Research Methods

The paper is the result of an abstract review of a number of English-language academic publications from two periods: from 1960 to 1990 and from 1981 to the present. The selection of scientific publications for the subsequent analysis was carried out according to keywords and the relevance of the integration of knowledge from the field of social sciences, some publications in specialized foreign journals. More than 90 English-language publications were analyzed.


Increasing concerns about vulnerability (before and after disasters) and society development have influenced the emergence of modern risk research and scientific paradigms for studying natural disasters in the Latin and North American regions. At the same time, when such research began to conduct in the social sciences, the natural sciences were in a better position due to the large-scale funding and applied nature of studying the consequences of the natural disasters. However, the parade of some unsuccessful forecasts done in the 1980s led to an increase in funding for social research and new attempts to predict not only the particular natural disasters, but also some geological and meteorological phenomena accompanied them. The experience of Latin America, which lagged noticeably behind the North American countries in the research potential regarding to studying natural disasters, despite their devastating consequences for the region, was indicative. However, in the 1980s, new science research and disaster monitoring centers were established in several Latin American countries. However, over the next decade, this did not have any significant impact on bringing social and natural scientists together aimed at combining efforts to find the ways to reduce a risk from disasters.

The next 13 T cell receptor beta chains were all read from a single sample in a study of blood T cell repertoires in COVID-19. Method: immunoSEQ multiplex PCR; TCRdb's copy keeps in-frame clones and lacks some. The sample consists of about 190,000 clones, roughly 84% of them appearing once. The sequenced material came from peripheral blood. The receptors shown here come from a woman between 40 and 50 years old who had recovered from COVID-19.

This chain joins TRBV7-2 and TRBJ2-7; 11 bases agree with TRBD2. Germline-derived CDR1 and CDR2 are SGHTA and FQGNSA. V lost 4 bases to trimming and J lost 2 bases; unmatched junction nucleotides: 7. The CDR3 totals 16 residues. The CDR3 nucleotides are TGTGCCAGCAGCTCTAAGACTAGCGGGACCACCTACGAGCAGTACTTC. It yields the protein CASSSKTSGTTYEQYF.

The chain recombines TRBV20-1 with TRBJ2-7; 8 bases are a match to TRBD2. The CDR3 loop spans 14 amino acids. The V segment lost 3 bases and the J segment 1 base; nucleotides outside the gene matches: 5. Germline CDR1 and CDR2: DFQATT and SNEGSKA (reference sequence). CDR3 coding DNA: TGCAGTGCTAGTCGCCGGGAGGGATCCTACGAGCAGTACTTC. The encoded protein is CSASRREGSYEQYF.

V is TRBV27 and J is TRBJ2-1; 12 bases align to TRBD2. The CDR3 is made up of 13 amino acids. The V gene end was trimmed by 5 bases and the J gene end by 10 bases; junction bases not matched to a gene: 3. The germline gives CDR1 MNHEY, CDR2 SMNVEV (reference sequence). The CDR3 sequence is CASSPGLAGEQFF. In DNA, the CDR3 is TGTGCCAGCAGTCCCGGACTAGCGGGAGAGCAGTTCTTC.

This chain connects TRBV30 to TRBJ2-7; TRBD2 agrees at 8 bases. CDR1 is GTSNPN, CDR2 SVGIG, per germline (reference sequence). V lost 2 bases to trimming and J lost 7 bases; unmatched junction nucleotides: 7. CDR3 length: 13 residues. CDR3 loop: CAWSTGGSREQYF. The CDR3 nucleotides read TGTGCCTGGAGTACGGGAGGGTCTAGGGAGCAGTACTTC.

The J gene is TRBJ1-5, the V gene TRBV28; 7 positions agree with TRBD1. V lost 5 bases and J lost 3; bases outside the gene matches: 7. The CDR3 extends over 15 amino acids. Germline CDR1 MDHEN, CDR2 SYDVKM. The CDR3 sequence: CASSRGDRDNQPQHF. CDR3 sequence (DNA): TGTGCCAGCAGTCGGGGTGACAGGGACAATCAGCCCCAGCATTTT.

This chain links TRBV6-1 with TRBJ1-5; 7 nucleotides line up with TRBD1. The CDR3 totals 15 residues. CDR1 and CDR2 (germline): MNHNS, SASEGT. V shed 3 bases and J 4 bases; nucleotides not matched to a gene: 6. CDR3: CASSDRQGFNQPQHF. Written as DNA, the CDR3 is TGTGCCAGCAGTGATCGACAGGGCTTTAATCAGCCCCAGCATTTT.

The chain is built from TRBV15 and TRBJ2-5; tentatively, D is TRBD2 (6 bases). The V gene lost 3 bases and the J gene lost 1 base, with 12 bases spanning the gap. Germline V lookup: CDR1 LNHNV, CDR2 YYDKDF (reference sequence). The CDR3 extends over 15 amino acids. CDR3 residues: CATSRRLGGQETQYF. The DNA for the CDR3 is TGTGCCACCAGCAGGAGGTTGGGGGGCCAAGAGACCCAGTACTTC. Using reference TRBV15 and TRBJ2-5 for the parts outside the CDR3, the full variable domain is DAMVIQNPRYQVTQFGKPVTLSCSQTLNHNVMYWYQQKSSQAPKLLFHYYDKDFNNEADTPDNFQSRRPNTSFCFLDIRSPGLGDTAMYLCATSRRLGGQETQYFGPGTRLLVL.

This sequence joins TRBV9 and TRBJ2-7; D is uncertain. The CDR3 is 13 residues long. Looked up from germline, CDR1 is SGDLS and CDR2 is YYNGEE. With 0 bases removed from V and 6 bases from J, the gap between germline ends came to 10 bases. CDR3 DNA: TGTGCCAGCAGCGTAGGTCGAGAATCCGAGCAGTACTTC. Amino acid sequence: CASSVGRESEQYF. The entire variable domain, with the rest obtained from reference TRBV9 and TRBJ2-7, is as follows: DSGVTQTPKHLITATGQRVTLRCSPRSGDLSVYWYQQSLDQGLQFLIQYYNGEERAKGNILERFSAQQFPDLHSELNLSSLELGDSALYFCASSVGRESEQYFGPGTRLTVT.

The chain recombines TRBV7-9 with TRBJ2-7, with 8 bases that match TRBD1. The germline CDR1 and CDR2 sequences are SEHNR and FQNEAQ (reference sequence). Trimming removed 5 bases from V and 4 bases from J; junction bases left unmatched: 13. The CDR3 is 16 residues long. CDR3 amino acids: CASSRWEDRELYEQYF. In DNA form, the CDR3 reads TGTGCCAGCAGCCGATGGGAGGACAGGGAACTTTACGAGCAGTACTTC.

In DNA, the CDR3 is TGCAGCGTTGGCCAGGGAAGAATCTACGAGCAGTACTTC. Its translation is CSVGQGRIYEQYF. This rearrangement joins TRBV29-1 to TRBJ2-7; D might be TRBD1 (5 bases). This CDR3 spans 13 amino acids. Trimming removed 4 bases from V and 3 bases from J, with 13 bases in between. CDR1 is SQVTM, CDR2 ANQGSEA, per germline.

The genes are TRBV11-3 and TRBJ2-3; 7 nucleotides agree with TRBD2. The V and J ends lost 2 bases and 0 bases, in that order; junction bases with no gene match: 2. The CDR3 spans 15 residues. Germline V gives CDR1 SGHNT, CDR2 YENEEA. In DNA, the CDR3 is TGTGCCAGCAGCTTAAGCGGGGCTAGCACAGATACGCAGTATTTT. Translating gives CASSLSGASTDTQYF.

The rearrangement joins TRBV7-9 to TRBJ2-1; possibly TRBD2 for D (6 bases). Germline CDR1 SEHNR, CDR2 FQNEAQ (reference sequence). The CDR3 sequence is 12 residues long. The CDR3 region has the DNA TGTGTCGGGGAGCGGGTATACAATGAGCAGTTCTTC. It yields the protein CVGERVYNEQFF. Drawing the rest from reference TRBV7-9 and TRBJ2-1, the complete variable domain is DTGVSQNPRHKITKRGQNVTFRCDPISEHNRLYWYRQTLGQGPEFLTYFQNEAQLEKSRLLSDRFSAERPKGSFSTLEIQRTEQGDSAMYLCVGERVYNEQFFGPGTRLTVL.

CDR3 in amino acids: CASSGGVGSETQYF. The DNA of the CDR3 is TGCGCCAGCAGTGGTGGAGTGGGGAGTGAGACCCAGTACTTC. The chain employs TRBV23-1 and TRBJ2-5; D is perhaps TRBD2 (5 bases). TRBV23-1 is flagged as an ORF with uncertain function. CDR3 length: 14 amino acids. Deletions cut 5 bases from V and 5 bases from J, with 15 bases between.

The significant impetus for the development of new scientific research on natural disaster risk was the International Decade for Natural Disaster Reduction, announced by the UN General Assembly. However, sociologists were in no hurry to insist on additional research (Tierney, 2014), especially in the developed countries of the northern part of the world.